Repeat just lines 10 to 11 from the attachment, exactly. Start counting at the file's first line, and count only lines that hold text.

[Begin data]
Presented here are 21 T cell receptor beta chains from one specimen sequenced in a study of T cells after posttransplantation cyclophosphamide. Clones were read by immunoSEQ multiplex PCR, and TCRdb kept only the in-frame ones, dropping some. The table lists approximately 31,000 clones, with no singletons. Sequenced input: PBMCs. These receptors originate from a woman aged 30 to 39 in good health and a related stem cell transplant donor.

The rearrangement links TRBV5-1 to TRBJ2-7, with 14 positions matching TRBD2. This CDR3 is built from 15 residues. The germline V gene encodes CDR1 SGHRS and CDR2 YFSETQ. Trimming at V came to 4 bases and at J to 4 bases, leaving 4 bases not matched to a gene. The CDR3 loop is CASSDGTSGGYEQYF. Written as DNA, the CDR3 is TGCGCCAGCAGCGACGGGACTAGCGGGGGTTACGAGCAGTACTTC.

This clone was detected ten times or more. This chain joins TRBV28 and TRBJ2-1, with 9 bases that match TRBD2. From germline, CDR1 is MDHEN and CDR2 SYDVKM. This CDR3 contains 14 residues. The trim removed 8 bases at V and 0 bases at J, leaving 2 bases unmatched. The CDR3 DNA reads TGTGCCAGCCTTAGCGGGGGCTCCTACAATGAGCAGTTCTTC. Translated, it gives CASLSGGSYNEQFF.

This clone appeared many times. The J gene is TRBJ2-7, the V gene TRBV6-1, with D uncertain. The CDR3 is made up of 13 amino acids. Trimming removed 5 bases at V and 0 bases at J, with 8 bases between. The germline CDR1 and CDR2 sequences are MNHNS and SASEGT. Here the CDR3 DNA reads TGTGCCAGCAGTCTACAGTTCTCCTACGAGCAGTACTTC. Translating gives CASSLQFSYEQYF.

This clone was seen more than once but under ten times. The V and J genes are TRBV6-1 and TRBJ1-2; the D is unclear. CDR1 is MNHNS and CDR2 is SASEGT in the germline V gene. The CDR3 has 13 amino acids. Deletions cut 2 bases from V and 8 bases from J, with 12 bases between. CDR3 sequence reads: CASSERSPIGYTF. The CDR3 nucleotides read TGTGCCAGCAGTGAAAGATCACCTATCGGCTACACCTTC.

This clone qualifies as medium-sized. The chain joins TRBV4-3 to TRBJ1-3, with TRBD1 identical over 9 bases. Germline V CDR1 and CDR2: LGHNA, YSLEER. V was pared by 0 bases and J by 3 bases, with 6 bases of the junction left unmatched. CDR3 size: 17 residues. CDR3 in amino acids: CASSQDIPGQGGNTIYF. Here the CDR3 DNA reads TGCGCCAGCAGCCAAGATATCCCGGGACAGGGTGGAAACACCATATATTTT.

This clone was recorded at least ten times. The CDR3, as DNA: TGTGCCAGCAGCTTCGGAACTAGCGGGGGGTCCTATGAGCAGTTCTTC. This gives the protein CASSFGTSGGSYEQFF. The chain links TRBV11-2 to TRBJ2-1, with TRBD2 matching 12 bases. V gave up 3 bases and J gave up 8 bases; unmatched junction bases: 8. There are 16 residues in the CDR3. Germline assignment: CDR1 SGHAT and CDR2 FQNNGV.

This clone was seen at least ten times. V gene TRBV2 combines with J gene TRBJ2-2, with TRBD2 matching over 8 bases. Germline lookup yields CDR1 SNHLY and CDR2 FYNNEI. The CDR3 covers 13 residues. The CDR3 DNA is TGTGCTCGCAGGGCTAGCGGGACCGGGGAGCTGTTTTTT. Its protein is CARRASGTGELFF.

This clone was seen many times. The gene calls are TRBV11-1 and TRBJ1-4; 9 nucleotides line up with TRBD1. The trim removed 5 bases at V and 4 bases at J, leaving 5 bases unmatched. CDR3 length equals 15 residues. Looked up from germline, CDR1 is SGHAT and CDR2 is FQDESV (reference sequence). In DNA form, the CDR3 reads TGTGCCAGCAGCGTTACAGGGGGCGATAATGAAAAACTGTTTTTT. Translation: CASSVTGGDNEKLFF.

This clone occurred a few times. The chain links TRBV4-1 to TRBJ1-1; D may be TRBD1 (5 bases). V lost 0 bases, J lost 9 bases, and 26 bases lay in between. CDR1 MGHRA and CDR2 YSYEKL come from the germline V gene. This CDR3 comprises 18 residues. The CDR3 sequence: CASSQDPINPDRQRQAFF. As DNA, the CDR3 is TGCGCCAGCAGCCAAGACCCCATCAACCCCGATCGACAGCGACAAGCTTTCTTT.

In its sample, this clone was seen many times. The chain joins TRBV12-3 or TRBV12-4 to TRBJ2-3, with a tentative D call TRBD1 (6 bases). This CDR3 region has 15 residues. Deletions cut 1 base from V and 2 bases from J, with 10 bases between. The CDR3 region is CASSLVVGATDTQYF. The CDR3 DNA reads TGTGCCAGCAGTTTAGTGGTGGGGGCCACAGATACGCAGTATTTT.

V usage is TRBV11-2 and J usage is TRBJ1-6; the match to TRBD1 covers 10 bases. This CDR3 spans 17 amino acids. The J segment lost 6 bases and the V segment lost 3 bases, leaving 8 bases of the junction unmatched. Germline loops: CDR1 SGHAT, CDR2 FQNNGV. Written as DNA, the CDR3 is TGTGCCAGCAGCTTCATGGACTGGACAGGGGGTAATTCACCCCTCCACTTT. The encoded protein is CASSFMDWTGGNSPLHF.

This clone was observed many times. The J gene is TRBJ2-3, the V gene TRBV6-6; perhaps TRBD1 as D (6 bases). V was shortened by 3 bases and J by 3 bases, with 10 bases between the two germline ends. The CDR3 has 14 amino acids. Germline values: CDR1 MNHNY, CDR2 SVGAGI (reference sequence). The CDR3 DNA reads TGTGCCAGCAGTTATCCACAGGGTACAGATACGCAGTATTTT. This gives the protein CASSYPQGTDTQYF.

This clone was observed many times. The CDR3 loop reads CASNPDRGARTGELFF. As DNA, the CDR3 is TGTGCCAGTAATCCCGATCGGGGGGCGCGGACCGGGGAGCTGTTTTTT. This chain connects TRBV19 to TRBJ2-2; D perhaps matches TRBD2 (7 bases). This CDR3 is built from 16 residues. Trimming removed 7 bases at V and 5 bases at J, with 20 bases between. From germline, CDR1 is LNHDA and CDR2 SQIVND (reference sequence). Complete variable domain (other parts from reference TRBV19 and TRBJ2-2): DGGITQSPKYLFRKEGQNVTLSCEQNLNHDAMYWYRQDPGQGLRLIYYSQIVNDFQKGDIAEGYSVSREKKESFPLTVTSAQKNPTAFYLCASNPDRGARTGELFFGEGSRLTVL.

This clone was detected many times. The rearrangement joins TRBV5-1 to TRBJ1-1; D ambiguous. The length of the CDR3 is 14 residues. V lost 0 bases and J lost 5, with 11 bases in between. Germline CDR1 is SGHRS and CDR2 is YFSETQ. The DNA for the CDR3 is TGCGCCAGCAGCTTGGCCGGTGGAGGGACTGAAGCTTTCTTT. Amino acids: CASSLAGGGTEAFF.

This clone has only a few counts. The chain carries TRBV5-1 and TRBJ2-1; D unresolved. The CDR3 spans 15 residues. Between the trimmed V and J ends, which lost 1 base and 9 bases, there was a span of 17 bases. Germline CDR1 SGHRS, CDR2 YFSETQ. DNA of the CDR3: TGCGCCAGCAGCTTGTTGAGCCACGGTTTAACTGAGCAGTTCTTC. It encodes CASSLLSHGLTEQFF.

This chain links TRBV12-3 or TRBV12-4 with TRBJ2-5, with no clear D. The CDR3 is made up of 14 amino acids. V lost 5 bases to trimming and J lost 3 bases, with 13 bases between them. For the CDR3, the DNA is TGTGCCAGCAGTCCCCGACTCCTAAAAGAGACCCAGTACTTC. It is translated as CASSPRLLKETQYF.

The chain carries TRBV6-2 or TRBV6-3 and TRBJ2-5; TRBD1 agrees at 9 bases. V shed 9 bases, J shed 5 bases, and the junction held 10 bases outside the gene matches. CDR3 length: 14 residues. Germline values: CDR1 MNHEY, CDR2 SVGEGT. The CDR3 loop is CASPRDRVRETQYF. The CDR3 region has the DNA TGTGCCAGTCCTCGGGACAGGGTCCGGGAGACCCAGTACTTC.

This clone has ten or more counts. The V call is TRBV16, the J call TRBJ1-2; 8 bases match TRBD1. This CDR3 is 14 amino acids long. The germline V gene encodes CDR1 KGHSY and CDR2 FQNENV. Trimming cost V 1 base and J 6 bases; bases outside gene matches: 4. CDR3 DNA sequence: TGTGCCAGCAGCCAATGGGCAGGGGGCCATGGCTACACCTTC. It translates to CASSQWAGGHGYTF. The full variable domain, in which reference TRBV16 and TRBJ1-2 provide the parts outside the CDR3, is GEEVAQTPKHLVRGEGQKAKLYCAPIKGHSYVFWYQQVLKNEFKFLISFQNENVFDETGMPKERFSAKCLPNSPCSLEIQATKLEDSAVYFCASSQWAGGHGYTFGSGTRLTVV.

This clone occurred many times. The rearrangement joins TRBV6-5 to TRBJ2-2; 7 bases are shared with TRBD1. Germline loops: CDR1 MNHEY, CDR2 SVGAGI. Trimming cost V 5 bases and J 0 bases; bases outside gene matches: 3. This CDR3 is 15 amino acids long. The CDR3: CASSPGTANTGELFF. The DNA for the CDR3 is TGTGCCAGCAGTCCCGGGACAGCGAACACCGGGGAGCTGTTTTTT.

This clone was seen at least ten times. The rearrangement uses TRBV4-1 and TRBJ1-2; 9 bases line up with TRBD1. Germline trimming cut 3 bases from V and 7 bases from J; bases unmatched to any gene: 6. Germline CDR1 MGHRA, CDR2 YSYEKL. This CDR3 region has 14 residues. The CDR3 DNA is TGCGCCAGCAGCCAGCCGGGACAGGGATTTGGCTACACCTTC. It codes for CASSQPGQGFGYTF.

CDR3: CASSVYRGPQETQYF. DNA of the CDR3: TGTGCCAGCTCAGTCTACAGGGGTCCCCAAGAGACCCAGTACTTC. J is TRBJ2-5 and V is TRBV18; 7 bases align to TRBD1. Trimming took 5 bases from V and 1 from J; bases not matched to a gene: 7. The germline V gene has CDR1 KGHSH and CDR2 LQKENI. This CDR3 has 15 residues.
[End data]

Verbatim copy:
This clone occurred a few times. The chain links TRBV4-1 to TRBJ1-1; D may be TRBD1 (5 bases). V lost 0 bases, J lost 9 bases, and 26 bases lay in between. CDR1 MGHRA and CDR2 YSYEKL come from the germline V gene. This CDR3 comprises 18 residues. The CDR3 sequence: CASSQDPINPDRQRQAFF. As DNA, the CDR3 is TGCGCCAGCAGCCAAGACCCCATCAACCCCGATCGACAGCGACAAGCTTTCTTT.

In its sample, this clone was seen many times. The chain joins TRBV12-3 or TRBV12-4 to TRBJ2-3, with a tentative D call TRBD1 (6 bases). This CDR3 region has 15 residues. Deletions cut 1 base from V and 2 bases from J, with 10 bases between. The CDR3 region is CASSLVVGATDTQYF. The CDR3 DNA reads TGTGCCAGCAGTTTAGTGGTGGGGGCCACAGATACGCAGTATTTT.